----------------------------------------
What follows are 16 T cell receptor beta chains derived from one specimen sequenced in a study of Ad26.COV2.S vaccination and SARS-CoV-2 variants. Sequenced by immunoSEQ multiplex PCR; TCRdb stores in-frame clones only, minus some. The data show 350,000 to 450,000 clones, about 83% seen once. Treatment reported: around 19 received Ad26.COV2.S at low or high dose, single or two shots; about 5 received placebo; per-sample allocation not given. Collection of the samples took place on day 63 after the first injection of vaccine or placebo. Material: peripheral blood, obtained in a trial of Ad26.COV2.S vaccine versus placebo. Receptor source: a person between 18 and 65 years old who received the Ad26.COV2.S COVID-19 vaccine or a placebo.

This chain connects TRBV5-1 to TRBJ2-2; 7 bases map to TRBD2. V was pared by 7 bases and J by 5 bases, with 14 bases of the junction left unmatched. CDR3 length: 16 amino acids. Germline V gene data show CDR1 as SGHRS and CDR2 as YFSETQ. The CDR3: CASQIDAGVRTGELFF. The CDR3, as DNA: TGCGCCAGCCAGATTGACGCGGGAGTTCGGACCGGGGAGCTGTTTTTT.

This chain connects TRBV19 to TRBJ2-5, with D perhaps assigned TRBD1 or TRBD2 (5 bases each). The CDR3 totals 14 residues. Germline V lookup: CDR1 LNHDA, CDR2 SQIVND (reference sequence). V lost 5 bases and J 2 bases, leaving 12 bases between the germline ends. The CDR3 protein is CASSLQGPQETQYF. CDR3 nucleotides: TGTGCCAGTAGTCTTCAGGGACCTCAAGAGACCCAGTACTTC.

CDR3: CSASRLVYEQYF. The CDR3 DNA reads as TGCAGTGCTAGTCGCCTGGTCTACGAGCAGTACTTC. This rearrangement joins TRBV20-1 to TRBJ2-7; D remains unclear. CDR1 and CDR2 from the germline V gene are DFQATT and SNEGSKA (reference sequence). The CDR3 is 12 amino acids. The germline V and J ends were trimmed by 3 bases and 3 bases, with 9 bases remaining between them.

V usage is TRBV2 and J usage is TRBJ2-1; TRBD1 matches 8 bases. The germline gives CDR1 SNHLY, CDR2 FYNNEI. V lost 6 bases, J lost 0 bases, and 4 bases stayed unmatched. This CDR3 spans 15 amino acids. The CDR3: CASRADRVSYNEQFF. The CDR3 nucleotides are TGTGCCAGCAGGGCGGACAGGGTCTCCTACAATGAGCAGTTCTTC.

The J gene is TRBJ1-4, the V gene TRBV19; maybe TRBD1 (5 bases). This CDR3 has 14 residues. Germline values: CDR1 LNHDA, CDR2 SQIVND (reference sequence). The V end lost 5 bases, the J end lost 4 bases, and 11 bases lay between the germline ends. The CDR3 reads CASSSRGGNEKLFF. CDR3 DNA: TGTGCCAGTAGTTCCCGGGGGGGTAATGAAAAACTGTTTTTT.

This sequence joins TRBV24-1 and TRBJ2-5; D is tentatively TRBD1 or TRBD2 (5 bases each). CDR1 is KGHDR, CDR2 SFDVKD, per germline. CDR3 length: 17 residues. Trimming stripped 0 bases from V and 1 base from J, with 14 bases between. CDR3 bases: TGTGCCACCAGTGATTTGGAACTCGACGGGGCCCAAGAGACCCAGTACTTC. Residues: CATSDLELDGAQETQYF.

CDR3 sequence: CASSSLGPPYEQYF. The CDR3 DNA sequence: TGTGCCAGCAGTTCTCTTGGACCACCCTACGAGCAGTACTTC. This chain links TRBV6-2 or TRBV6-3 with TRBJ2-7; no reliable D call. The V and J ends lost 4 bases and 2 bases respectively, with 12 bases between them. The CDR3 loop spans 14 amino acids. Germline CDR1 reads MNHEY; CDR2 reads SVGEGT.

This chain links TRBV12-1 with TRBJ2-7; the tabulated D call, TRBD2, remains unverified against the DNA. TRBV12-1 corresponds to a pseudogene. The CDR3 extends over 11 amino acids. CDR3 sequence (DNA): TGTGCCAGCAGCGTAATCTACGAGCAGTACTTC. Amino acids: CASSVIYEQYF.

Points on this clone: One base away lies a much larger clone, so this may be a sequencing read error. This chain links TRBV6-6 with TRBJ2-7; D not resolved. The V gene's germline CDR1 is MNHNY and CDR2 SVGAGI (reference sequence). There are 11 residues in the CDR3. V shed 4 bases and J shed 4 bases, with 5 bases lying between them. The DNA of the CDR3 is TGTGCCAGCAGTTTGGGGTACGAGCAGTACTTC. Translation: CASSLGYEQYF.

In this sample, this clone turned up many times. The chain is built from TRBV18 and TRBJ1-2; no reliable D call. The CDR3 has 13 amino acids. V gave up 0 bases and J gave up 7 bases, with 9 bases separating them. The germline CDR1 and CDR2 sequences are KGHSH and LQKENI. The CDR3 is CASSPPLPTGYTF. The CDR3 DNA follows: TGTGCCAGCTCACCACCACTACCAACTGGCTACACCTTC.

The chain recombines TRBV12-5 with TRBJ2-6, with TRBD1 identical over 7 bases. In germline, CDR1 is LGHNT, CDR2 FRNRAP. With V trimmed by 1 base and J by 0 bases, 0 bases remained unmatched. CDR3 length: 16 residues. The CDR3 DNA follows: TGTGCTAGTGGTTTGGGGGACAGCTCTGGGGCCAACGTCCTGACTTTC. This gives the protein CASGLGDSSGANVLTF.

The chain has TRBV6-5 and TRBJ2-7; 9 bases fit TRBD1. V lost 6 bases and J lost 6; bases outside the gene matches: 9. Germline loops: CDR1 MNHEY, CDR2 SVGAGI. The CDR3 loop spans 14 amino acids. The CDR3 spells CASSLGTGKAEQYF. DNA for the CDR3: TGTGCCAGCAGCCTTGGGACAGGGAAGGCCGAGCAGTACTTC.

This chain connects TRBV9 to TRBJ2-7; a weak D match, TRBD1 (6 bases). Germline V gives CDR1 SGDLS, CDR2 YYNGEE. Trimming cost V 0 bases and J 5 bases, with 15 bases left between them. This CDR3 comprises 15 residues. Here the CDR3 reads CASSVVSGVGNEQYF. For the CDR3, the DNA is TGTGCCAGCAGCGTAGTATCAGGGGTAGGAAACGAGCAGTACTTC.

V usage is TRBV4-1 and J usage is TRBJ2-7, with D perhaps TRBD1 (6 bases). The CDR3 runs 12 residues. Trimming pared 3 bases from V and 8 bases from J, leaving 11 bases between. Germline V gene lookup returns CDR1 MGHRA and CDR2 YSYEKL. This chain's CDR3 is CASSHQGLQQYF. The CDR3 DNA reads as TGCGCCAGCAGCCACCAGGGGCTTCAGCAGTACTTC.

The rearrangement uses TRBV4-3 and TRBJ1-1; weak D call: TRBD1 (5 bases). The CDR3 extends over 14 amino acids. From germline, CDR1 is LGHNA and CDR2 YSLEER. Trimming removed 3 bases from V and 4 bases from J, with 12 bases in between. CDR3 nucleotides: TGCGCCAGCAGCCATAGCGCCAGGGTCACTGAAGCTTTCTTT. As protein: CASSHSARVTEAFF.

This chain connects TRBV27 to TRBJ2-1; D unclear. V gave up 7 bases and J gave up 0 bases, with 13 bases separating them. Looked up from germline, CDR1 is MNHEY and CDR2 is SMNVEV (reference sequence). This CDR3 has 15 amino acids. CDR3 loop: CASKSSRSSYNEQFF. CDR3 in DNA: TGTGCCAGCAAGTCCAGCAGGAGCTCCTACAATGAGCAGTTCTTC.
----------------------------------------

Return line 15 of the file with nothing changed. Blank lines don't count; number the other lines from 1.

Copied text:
V usage is TRBV4-1 and J usage is TRBJ2-7, with D perhaps TRBD1 (6 bases). The CDR3 runs 12 residues. Trimming pared 3 bases from V and 8 bases from J, leaving 11 bases between. Germline V gene lookup returns CDR1 MGHRA and CDR2 YSYEKL. This chain's CDR3 is CASSHQGLQQYF. The CDR3 DNA reads as TGCGCCAGCAGCCACCAGGGGCTTCAGCAGTACTTC.